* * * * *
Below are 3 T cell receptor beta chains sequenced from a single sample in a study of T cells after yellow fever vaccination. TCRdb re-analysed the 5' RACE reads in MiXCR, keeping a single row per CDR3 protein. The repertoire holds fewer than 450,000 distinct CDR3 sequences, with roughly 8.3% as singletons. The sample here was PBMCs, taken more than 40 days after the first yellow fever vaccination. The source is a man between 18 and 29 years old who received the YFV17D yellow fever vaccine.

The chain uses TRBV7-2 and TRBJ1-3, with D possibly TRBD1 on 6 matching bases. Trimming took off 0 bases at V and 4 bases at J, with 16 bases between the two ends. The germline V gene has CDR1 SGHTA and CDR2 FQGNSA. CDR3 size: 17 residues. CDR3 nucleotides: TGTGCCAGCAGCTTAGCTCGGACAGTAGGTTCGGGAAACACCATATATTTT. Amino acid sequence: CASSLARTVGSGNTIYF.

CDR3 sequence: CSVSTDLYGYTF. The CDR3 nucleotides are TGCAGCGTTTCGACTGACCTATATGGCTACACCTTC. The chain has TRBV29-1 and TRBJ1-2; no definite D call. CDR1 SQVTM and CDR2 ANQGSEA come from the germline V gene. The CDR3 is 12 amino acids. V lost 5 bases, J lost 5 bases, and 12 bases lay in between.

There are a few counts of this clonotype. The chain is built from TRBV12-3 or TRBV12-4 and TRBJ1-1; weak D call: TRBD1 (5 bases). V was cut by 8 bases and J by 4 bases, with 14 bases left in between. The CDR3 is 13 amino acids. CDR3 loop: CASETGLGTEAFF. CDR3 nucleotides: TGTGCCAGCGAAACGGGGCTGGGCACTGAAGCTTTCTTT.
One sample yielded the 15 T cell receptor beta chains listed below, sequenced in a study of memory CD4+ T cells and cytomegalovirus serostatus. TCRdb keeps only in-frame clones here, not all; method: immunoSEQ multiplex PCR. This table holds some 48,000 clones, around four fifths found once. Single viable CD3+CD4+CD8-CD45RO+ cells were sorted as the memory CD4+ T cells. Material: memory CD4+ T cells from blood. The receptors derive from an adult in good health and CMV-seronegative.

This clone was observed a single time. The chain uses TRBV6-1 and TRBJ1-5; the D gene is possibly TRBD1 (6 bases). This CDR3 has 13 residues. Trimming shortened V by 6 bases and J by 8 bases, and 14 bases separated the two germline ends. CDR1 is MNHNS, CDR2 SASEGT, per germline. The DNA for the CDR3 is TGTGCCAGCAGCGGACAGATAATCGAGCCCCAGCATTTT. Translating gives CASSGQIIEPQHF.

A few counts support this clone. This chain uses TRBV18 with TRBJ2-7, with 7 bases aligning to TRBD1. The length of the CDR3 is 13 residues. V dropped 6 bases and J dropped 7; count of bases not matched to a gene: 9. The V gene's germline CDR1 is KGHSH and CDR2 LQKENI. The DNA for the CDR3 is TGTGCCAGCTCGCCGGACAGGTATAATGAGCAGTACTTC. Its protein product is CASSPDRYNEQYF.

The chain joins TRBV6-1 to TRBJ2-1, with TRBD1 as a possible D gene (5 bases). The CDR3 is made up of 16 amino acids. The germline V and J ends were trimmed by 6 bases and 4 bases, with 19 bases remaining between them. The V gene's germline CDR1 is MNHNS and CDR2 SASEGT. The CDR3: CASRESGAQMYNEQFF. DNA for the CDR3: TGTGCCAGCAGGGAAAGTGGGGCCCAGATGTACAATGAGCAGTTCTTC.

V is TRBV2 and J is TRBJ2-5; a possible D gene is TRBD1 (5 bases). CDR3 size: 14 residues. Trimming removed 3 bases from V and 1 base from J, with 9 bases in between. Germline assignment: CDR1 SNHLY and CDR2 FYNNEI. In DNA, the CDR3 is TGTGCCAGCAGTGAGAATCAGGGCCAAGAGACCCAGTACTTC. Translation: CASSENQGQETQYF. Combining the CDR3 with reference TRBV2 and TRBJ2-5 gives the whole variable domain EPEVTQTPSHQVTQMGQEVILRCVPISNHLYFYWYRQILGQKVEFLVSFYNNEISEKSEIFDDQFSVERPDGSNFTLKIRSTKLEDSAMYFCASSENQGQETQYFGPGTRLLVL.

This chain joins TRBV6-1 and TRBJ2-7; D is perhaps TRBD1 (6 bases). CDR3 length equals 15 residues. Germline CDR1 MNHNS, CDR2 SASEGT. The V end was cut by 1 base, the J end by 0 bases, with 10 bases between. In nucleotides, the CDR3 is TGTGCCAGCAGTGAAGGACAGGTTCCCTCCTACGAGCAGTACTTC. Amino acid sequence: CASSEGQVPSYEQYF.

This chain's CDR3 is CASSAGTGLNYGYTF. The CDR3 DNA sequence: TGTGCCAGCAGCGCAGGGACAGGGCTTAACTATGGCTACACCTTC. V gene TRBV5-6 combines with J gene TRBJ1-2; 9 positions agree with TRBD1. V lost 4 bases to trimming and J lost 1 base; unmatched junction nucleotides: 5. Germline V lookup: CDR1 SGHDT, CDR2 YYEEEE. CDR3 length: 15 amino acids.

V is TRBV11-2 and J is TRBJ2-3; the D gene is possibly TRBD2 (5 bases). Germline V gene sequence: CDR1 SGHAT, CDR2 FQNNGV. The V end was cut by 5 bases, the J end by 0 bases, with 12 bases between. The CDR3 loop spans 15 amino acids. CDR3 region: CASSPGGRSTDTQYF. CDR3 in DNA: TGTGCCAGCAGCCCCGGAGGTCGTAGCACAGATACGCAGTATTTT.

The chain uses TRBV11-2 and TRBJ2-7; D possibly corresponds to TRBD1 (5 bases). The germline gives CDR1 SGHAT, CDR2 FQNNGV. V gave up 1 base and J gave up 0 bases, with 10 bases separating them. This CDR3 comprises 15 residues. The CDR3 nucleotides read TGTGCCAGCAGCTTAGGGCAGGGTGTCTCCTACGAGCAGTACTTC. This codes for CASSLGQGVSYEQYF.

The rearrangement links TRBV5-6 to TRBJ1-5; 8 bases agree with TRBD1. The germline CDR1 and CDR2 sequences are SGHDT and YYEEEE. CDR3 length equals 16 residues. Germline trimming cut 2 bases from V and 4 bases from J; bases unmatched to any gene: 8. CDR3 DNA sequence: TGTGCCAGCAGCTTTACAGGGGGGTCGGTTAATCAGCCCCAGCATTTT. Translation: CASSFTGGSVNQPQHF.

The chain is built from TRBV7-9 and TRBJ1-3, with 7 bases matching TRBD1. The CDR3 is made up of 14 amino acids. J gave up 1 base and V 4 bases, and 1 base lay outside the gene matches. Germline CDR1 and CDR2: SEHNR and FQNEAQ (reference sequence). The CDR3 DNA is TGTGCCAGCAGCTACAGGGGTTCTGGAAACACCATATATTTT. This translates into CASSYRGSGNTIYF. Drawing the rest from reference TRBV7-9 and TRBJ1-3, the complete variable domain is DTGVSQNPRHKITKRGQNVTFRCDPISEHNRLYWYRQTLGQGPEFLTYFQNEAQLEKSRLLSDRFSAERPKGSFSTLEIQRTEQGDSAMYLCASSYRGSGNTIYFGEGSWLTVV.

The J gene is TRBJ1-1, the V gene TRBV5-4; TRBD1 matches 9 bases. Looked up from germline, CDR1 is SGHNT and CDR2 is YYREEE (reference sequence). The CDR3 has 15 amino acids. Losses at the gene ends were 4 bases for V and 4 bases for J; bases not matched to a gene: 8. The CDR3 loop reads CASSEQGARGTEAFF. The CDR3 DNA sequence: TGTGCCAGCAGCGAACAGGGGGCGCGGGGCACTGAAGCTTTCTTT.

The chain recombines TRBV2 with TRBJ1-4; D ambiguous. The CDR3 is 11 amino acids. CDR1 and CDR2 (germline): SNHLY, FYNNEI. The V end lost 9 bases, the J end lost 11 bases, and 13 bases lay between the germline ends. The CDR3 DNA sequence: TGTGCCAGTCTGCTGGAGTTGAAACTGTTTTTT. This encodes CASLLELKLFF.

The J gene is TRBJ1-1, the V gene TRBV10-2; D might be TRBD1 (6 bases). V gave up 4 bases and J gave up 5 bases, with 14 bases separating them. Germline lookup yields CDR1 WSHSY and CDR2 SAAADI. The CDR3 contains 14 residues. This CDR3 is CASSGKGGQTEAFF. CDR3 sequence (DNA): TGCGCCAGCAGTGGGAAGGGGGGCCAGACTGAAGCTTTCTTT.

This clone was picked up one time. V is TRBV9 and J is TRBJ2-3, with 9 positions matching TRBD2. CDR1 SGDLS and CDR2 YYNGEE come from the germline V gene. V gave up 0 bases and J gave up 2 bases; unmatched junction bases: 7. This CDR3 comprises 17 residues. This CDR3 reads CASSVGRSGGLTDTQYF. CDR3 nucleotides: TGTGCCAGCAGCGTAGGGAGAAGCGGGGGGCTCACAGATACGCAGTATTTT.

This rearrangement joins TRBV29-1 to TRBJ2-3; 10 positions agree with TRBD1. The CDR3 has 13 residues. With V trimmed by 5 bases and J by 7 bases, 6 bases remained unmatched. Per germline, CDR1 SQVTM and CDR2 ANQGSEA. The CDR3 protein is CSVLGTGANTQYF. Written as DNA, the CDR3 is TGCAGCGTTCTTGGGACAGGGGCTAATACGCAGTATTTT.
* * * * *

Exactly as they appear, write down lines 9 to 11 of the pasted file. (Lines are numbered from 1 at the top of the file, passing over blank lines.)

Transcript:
V is TRBV2 and J is TRBJ2-5; a possible D gene is TRBD1 (5 bases). CDR3 size: 14 residues. Trimming removed 3 bases from V and 1 base from J, with 9 bases in between. Germline assignment: CDR1 SNHLY and CDR2 FYNNEI. In DNA, the CDR3 is TGTGCCAGCAGTGAGAATCAGGGCCAAGAGACCCAGTACTTC. Translation: CASSENQGQETQYF. Combining the CDR3 with reference TRBV2 and TRBJ2-5 gives the whole variable domain EPEVTQTPSHQVTQMGQEVILRCVPISNHLYFYWYRQILGQKVEFLVSFYNNEISEKSEIFDDQFSVERPDGSNFTLKIRSTKLEDSAMYFCASSENQGQETQYFGPGTRLLVL.

This chain joins TRBV6-1 and TRBJ2-7; D is perhaps TRBD1 (6 bases). CDR3 length equals 15 residues. Germline CDR1 MNHNS, CDR2 SASEGT. The V end was cut by 1 base, the J end by 0 bases, with 10 bases between. In nucleotides, the CDR3 is TGTGCCAGCAGTGAAGGACAGGTTCCCTCCTACGAGCAGTACTTC. Amino acid sequence: CASSEGQVPSYEQYF.

This chain's CDR3 is CASSAGTGLNYGYTF. The CDR3 DNA sequence: TGTGCCAGCAGCGCAGGGACAGGGCTTAACTATGGCTACACCTTC. V gene TRBV5-6 combines with J gene TRBJ1-2; 9 positions agree with TRBD1. V lost 4 bases to trimming and J lost 1 base; unmatched junction nucleotides: 5. Germline V lookup: CDR1 SGHDT, CDR2 YYEEEE. CDR3 length: 15 amino acids.